Octopus farming – to be or not to be?


The world’s first commercial octopus farm – being built in the Canary Islands by Nueva Pescanova – seems to be moving ahead amid a massive public backlash

While its production technology has been tried and tested, Nueva Pescanova’s octopus farming project is at a crossroads, with regulatory approval to get the work started pending. The farm in Spain’s Canary Islands would raise one million octopuses annually for food, equal to roughly 3,000 tonnes. But while octopuses are widely caught in the wild, their intensive farming has long been considered nearly impossible since larvae only eat live food and need a carefully controlled environment. That was until production technology rolled out by Nueva Pescanova in 2018 overcame the issue.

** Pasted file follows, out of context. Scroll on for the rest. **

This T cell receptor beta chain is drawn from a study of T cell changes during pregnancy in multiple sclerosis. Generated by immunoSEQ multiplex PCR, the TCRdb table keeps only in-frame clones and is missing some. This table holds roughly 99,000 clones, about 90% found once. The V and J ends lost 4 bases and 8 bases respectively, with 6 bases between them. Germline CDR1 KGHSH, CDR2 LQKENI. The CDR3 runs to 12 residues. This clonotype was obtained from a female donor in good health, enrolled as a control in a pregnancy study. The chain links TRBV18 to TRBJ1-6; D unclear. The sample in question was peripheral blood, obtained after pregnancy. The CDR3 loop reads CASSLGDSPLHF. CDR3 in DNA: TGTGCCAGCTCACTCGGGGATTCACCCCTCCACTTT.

“We are currently working with the fifth generation of octopuses born in our facilities that have reached adulthood – managing to reproduce outside their natural habitat,” Nueva Pescanova’s Carmen Villalonga told WF.

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